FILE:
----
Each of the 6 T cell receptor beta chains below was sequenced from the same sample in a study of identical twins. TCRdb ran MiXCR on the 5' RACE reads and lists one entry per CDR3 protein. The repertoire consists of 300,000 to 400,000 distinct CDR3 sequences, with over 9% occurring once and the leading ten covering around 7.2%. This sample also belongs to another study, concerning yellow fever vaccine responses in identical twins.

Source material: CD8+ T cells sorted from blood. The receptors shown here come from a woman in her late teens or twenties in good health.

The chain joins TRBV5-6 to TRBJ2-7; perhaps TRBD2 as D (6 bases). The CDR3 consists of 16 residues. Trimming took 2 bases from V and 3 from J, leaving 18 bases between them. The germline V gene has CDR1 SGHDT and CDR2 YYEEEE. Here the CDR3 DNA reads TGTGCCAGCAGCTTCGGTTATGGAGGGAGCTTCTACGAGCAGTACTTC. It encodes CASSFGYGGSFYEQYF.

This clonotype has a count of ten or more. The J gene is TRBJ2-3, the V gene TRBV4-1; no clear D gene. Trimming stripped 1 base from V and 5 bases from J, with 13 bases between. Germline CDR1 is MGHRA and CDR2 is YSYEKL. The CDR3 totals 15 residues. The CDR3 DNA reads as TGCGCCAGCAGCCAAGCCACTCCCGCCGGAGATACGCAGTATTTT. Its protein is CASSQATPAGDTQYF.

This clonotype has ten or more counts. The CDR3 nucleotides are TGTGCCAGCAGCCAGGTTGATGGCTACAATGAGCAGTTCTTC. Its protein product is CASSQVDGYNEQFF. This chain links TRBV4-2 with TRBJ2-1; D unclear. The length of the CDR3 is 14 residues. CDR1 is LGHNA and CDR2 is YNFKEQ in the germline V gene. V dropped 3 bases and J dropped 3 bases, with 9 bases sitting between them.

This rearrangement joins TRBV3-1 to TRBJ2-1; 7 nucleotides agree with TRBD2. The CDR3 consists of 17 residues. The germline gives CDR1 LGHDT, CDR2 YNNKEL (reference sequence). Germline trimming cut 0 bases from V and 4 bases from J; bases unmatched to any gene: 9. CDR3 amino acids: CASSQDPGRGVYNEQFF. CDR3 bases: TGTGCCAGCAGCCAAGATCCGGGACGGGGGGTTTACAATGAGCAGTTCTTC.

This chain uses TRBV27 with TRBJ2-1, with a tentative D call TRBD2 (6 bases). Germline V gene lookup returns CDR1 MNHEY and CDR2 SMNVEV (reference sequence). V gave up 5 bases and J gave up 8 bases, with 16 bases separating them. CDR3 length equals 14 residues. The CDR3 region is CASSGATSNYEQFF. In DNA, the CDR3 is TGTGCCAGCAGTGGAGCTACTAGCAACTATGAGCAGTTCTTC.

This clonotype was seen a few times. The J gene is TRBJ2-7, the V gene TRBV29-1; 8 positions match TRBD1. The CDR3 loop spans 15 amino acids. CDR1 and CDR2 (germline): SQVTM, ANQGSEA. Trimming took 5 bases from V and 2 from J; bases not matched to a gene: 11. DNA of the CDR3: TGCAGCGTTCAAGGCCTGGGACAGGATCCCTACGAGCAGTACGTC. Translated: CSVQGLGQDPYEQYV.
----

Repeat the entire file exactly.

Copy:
Each of the 6 T cell receptor beta chains below was sequenced from the same sample in a study of identical twins. TCRdb ran MiXCR on the 5' RACE reads and lists one entry per CDR3 protein. The repertoire consists of 300,000 to 400,000 distinct CDR3 sequences, with over 9% occurring once and the leading ten covering around 7.2%. This sample also belongs to another study, concerning yellow fever vaccine responses in identical twins.

Source material: CD8+ T cells sorted from blood. The receptors shown here come from a woman in her late teens or twenties in good health.

The chain joins TRBV5-6 to TRBJ2-7; perhaps TRBD2 as D (6 bases). The CDR3 consists of 16 residues. Trimming took 2 bases from V and 3 from J, leaving 18 bases between them. The germline V gene has CDR1 SGHDT and CDR2 YYEEEE. Here the CDR3 DNA reads TGTGCCAGCAGCTTCGGTTATGGAGGGAGCTTCTACGAGCAGTACTTC. It encodes CASSFGYGGSFYEQYF.

This clonotype has a count of ten or more. The J gene is TRBJ2-3, the V gene TRBV4-1; no clear D gene. Trimming stripped 1 base from V and 5 bases from J, with 13 bases between. Germline CDR1 is MGHRA and CDR2 is YSYEKL. The CDR3 totals 15 residues. The CDR3 DNA reads as TGCGCCAGCAGCCAAGCCACTCCCGCCGGAGATACGCAGTATTTT. Its protein is CASSQATPAGDTQYF.

This clonotype has ten or more counts. The CDR3 nucleotides are TGTGCCAGCAGCCAGGTTGATGGCTACAATGAGCAGTTCTTC. Its protein product is CASSQVDGYNEQFF. This chain links TRBV4-2 with TRBJ2-1; D unclear. The length of the CDR3 is 14 residues. CDR1 is LGHNA and CDR2 is YNFKEQ in the germline V gene. V dropped 3 bases and J dropped 3 bases, with 9 bases sitting between them.

This rearrangement joins TRBV3-1 to TRBJ2-1; 7 nucleotides agree with TRBD2. The CDR3 consists of 17 residues. The germline gives CDR1 LGHDT, CDR2 YNNKEL (reference sequence). Germline trimming cut 0 bases from V and 4 bases from J; bases unmatched to any gene: 9. CDR3 amino acids: CASSQDPGRGVYNEQFF. CDR3 bases: TGTGCCAGCAGCCAAGATCCGGGACGGGGGGTTTACAATGAGCAGTTCTTC.

This chain uses TRBV27 with TRBJ2-1, with a tentative D call TRBD2 (6 bases). Germline V gene lookup returns CDR1 MNHEY and CDR2 SMNVEV (reference sequence). V gave up 5 bases and J gave up 8 bases, with 16 bases separating them. CDR3 length equals 14 residues. The CDR3 region is CASSGATSNYEQFF. In DNA, the CDR3 is TGTGCCAGCAGTGGAGCTACTAGCAACTATGAGCAGTTCTTC.

This clonotype was seen a few times. The J gene is TRBJ2-7, the V gene TRBV29-1; 8 positions match TRBD1. The CDR3 loop spans 15 amino acids. CDR1 and CDR2 (germline): SQVTM, ANQGSEA. Trimming took 5 bases from V and 2 from J; bases not matched to a gene: 11. DNA of the CDR3: TGCAGCGTTCAAGGCCTGGGACAGGATCCCTACGAGCAGTACGTC. Translated: CSVQGLGQDPYEQYV.